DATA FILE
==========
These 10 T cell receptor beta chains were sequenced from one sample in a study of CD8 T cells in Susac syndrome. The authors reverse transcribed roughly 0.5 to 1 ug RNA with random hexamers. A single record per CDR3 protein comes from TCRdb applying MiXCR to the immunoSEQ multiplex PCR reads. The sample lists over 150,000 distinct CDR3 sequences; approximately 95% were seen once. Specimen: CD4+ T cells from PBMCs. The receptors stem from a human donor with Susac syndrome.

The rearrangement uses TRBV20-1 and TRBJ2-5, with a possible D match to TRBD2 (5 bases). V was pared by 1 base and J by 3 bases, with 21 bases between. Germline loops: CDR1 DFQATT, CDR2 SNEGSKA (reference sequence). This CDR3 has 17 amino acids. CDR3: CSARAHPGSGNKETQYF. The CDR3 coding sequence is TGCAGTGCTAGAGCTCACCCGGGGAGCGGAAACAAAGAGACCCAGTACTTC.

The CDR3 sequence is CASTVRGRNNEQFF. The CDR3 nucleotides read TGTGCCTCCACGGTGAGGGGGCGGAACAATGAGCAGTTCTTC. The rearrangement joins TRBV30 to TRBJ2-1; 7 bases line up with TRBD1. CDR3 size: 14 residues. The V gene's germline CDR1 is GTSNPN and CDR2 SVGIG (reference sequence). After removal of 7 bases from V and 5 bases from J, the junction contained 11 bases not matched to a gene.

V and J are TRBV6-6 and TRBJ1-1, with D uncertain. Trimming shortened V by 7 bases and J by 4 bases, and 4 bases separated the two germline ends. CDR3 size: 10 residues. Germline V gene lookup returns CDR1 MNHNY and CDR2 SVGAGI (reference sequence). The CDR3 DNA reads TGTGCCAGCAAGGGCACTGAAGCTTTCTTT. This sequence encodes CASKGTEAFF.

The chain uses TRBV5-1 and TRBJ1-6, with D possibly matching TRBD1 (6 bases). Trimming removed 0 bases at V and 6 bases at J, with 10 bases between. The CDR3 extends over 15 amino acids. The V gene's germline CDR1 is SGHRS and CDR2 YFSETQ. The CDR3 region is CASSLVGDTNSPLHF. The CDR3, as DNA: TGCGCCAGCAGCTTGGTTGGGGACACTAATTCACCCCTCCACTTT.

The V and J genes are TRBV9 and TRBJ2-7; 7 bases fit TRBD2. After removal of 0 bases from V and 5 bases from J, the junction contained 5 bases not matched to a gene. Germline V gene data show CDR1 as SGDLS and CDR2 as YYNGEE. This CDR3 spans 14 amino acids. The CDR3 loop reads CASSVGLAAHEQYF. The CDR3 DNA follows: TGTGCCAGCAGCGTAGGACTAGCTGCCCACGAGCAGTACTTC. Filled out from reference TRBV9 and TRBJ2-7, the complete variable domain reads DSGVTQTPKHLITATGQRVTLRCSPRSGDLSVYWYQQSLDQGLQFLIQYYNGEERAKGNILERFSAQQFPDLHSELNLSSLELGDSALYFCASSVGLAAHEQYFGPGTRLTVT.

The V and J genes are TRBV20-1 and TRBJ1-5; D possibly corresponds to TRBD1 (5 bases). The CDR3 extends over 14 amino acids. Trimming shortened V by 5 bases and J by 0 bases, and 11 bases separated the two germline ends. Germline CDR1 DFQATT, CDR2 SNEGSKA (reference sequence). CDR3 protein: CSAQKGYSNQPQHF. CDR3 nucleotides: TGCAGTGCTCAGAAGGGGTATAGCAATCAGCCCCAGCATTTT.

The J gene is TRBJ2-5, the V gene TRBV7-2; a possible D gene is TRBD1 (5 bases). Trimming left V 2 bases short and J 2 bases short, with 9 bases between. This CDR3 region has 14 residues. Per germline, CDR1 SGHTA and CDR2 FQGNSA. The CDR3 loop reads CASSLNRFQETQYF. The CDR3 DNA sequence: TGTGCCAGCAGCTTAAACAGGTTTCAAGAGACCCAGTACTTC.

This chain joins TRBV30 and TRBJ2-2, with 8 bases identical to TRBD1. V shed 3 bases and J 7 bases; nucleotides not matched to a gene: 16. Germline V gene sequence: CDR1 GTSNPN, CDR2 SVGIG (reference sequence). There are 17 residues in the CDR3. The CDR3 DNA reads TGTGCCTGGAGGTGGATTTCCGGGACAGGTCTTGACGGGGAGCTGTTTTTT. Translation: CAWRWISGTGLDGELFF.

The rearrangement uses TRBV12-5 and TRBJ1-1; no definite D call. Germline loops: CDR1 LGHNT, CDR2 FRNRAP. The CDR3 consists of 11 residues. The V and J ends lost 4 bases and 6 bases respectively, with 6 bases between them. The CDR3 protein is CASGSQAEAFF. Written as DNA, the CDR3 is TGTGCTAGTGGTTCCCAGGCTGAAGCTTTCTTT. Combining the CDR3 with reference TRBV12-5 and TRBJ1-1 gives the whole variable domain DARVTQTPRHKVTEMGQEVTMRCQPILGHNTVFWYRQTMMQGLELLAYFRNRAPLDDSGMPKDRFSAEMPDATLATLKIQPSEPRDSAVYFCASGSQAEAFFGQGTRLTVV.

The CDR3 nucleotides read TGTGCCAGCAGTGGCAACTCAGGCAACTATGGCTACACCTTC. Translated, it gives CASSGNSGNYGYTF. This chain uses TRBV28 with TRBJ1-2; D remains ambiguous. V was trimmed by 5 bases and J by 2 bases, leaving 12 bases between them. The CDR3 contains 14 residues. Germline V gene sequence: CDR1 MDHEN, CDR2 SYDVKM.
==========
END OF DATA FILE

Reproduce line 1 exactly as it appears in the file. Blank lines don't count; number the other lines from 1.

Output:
These 10 T cell receptor beta chains were sequenced from one sample in a study of CD8 T cells in Susac syndrome. The authors reverse transcribed roughly 0.5 to 1 ug RNA with random hexamers. A single record per CDR3 protein comes from TCRdb applying MiXCR to the immunoSEQ multiplex PCR reads. The sample lists over 150,000 distinct CDR3 sequences; approximately 95% were seen once. Specimen: CD4+ T cells from PBMCs. The receptors stem from a human donor with Susac syndrome.